Top 5 Issues in 2012: Health

Policymakers in the states and territories (“the states”) are facing two major health care dilemmas in 2012—Medicaid spending and implementation of the Affordable Care Act. Medicaid  enrollment continues to grow, federal stimulus funds have disappeared and in many states providers are pressing for increased reimbursement. States also must grapple with complying with mandates in the federal health care reform law. The U.S. Supreme Court is expected to rule on the constitutionality of the law sometime in 2012. In the meantime, states must decide how far to go in their own implementation.

                                                                                         
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  • Medicaid and Money
    Medicaid will continue to challenge state policymakers. Meeting growing Medicaid budgets is severely restricting states’ abilities to increase funding for other public policy priorities and to restore budget cuts made during the recession. The National Association of State Budget Officers reported in December 2011 that Medicaid is the single biggest piece of the state budget pie, accounting for 23.6 percent of all state expenditures in 2011. The shares for elementary and secondary education, as well as higher education, continue to decline. States are exploring ways to bring down Medicaid costs, including reducing eligibility in states such as Arizona and Maine, using new models of care, such as North Carolina medical homes documented to save almost $1 billion over a four-year period, and significantly expanding managed care in states like Florida, Kentucky and Texas.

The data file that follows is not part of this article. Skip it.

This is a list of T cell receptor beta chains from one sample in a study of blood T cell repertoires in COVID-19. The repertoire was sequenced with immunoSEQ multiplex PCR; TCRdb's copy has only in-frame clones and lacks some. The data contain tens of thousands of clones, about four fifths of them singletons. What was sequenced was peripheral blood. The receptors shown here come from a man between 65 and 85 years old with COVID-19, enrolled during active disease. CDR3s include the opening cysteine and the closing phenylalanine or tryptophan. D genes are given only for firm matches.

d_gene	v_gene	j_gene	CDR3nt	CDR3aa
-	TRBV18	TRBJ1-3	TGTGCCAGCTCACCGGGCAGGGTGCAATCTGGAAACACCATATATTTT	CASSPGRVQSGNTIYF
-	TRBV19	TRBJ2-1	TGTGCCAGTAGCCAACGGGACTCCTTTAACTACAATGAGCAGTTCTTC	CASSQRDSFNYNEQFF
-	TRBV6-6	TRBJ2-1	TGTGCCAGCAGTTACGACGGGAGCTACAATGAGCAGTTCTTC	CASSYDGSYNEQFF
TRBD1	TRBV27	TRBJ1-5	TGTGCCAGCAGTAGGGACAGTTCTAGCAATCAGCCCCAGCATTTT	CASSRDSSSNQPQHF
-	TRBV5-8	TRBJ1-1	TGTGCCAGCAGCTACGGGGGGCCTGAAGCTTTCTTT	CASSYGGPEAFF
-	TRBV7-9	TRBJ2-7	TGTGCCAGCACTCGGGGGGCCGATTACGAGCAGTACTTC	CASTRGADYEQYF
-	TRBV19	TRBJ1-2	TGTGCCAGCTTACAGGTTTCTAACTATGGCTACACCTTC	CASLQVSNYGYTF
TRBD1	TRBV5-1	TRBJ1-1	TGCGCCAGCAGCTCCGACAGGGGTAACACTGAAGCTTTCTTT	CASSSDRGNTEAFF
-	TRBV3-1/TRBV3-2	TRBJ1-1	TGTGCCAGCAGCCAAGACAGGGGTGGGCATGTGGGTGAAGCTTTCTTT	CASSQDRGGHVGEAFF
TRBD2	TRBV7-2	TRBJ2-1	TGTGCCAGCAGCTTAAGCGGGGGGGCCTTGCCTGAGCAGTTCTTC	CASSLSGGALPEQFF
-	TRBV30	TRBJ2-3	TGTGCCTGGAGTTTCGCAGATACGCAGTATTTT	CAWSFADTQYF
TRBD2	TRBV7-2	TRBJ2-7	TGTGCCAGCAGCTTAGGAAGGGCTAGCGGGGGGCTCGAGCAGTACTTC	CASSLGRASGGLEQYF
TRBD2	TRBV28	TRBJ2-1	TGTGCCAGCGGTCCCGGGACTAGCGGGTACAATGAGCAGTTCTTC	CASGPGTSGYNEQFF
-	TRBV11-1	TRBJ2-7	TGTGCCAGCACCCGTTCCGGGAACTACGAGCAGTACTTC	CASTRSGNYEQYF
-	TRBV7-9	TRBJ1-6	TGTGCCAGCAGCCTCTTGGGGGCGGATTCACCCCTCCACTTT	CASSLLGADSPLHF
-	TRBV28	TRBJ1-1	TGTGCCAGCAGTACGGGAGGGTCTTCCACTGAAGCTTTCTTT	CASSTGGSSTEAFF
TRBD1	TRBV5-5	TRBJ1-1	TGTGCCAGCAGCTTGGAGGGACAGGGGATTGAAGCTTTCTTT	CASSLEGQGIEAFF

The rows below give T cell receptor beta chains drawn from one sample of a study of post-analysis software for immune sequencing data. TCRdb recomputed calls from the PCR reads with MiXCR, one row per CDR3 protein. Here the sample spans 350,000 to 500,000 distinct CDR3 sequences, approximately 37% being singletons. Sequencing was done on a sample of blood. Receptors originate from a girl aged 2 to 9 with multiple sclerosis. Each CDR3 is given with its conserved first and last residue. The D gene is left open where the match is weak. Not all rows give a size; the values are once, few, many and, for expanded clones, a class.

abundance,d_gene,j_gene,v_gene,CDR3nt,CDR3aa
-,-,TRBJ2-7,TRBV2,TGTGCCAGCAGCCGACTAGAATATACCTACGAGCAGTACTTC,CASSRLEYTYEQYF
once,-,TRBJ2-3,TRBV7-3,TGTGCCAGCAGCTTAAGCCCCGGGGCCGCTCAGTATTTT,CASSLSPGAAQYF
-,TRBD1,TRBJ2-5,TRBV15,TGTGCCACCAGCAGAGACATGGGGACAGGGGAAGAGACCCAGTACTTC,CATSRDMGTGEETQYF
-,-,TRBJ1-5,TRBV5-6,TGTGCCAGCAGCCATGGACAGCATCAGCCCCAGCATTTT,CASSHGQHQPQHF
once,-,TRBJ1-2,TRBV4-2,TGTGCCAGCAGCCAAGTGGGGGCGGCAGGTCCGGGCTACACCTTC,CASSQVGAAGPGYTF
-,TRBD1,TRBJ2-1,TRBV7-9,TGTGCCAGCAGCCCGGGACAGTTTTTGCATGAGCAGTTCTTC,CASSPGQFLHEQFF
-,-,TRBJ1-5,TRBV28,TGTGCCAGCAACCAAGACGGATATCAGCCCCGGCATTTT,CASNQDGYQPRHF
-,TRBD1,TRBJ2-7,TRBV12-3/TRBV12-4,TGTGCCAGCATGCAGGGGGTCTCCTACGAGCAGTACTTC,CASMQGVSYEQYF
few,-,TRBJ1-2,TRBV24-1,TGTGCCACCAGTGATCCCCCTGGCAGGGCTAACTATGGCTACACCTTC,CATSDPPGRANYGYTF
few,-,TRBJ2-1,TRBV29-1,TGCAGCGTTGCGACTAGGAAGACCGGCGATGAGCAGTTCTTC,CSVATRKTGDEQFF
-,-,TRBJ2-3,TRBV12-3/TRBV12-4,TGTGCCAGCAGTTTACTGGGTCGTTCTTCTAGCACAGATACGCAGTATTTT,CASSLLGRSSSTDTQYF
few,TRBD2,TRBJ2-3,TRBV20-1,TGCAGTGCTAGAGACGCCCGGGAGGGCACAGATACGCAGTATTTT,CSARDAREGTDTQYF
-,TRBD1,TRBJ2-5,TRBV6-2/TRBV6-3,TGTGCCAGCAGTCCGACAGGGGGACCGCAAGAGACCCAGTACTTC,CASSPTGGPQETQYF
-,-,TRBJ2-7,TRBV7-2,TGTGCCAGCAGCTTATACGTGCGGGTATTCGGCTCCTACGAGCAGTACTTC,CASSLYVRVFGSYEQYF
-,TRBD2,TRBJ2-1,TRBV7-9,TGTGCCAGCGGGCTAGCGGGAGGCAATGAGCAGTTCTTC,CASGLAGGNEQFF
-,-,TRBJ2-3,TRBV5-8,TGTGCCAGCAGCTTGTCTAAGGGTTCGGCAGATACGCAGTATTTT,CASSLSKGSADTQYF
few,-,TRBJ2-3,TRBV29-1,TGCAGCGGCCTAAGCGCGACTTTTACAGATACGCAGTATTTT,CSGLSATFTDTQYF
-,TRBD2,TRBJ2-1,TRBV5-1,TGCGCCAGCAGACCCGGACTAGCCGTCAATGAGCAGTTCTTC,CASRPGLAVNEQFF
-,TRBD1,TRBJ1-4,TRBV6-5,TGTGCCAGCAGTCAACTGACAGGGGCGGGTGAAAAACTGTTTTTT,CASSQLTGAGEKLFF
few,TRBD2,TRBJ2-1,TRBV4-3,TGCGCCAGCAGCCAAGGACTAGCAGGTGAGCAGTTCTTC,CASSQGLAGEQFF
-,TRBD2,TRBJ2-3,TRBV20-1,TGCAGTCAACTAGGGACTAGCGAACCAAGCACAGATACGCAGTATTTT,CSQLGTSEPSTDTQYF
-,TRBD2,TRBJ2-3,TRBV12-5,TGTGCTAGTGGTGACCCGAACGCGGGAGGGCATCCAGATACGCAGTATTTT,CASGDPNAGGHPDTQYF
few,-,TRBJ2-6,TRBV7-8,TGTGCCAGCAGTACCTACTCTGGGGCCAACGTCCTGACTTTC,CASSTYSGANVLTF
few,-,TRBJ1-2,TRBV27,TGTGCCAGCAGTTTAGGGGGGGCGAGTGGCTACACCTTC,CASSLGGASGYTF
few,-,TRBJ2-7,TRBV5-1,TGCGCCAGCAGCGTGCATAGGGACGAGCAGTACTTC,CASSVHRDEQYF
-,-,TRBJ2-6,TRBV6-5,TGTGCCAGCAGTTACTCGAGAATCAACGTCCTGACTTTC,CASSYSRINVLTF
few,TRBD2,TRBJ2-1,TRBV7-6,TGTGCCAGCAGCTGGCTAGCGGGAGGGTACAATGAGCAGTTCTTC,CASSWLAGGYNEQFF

• Supreme Court Ruling on Health Reform
    States threw down the gauntlet as soon as President Obama signed the Affordable Care Act in 2010. Virginia led the way as the majority of states sued over the constitutionality of the new law. The U.S. Supreme Court will hear arguments and is expected to rule before the November presidential election. The possible decisions range from upholding the entire law to overturning the entire law, with possible narrower decisions on whether the mandate that individuals have health insurance is constitutional and whether the federal government has overstepped its authority in mandating that states expand Medicaid eligibility.
     
  • Health Insurance Exchanges
    More than half the states have received federal funding to assist with planning and early implementation of state-run health insurance exchanges required under the Affordable Care Act. Even some states challenging the law have moved forward with implementation plans. Legislatures in 2012 that have not already established governance structures for exchanges will likely take up bills to do so. Many state health and insurance offices will move forward with exchange implementation, including working out technology and coordination issues around the exchange/Medicaid interface. States may opt out of running exchanges, leaving it to the federal government, but if states plan to operate an exchange, they must satisfactorily demonstrate capacity to the federal government by Jan. 1, 2013.
     
  • Health Care Workforce
    Increased access to health insurance and more emphasis on preventive care raise the question of sufficient primary care services – how many new patients can the current system absorb? Policymakers will continue to explore ways to increase the primary care workforce and spread services to underserved areas through technologies such as telemedicine. They also may encourage technological efficiencies such as electronic medical records and health information exchanges. 
     
  • Wellness Promotion to Save Money
    Chronic illness accounts for 75 percent of health care spending in the U.S. While policymakers are challenged now to find short-term, low-cost solutions that reduce smoking and obesity and encourage physical activity, a growing body of evidence-based studies offer solutions that are shown to save money in the long run. Nebraska is one state leading the way by incorporating a wellness model in its state employee health insurance plan. Other states are following the private sector and incorporating both rewards and penalties for state employees—and sometimes Medicaid enrollees—around wellness.
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